This beautiful Victorian-style ring is made of silver and features a turquoise center stone surrounded by onyx. It is adorned with pearls and marcasites (pyrite) and is a charming and elegant piece of jewelry.
€ 185,00 VAT incl. (where applicable)
Details: Turquoise, Onyx, Pearls, Marcasites (pyrite), Silver Ring.
Design Era: New Victorian.
Size: 18.34 NL / 57.6 FR / 8¼ US / Q UK.
Weight in grams: 3.3.
This charming piece ships from our store in the center of Amsterdam, The Netherlands.
We offer both registered shipping and local pickup at our store, with any applicable shipping costs refunded in the case of local pickup.
Add some sparkle to your style with Binenbaum.com. We offer a stunning selection of antique and vintage jewelry that you won’t find anywhere else. Whether you’re looking for a timeless ring, a dazzling necklace, or a unique brooch, we have something for every taste and occasion. Visit our website today and treat yourself to a piece of history.
The Victorian Era spanned Queen Victoria's rule of England from 1837 until 1901. During this time, a middle class began to emerge, sparking a demand for jewelry in the mass market, jewelry trends often reflected the tone of current events. The era is usually divided into several subsections: the Romantic Period from 1837 to 1861, the Grand Period from 1861 to 1880, and the Aesthetic Period from 1880 to 1901.
During the Romantic Period jewelry also featured nature-inspired designs, similar to jewelry of the Georgian era. Frequently, these designs were delicately and intricately etched into gold. Lockets and brooches were popular in daytime jewelry during the early Victorian era, whereas colored gemstones and diamonds were worn during the evening.
During the Grand Period jewelry , because the Grand or Mid-Victorian era corresponded with the death of Queen Victoria's husband, many jewelry pieces have solemn, somber designs. Known as mourning jewelry, the pieces feature heavy, dark stones. Jet, onyx, amethyst, and garnet are frequently found in jewelry from this period. Compared to previous periods, Mid-Victorian-era jewelry features highly creative, colorful designs using shells, mosaics and gemstones.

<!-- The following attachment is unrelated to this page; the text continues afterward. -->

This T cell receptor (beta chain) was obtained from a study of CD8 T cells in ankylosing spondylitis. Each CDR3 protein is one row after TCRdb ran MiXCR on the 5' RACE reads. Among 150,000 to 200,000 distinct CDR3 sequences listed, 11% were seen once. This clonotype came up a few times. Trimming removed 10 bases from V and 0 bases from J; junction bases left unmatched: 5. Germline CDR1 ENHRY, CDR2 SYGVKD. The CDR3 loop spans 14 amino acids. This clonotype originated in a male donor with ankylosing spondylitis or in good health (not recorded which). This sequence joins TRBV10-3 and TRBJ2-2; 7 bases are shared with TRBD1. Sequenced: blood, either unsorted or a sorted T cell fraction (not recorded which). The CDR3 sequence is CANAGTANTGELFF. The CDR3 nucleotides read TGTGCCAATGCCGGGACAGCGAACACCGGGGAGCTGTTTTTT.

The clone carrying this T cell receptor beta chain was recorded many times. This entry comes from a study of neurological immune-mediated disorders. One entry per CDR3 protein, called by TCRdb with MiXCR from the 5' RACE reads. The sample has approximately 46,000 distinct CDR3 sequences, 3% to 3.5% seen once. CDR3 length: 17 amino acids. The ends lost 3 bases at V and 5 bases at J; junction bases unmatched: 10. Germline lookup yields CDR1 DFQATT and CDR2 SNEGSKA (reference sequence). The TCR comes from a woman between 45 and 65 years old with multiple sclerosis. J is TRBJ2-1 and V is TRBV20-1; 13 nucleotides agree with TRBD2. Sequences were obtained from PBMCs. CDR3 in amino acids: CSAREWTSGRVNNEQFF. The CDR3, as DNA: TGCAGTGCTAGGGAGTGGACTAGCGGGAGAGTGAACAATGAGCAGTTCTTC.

During the Aesthetic period, jewelers used diamonds and feminine, bright gemstones such as sapphire, peridot, and spinel. Star and crescent designs as well as elaborate hat pins were also popular. Some scholars believe the aesthetic era began sooner, in 1875, and ended as early as 1890.
Turquoise is a gemstone that is prized for its attractive blue or greenish blue color and its ancient heritage. It is found in only a few places on earth, and the world's largest turquoise producing region is the southwestern United States.
Turquoise is used in a wide variety of jewelry styles, including southwestern and Native American jewelry, as well as sleek, modern styles. Some turquoise contains a matrix of dark brown markings, which provides an interesting contrast to the gemstone's bright blue color.
Turquoise is a relatively soft gemstone, with a hardness of around 5 to 6 on the Mohs scale (out of 10). Because of its softness, it is not as durable as some other gemstones and may require more care when worn as jewelry. Despite this, it is still a popular choice for use in jewelry due to its beauty and cultural significance.
Turquoise is believed to have various healing properties and is sometimes used in traditional medicine. It is thought to have calming and balancing effects, and is sometimes used in meditation practices.
Onyx is a type of chalcedony, which is a variety of quartz that is characterized by its fine grain and layered structure. Onyx is most commonly found in black and white bands, and it is known for its unique color pattern and ability to be carved into intricate designs.
Onyx has been used for centuries as a gemstone and has been prized for its beauty and versatility. It was especially popular in ancient times, when it was used to create cameos, which are small, carved gemstones that feature a raised design on a background of a different color. The layered structure of onyx made it especially well-suited for this purpose, as it allowed the engraver to cut the design in one color while creating a background of another color.
The term "onyx" is sometimes used to describe pure black gemstones, but this is technically incorrect. True onyx is always banded, with alternating layers of black and white (or sometimes other colors). Gemstones that are solid black are usually made of other materials, such as obsidian or black jade.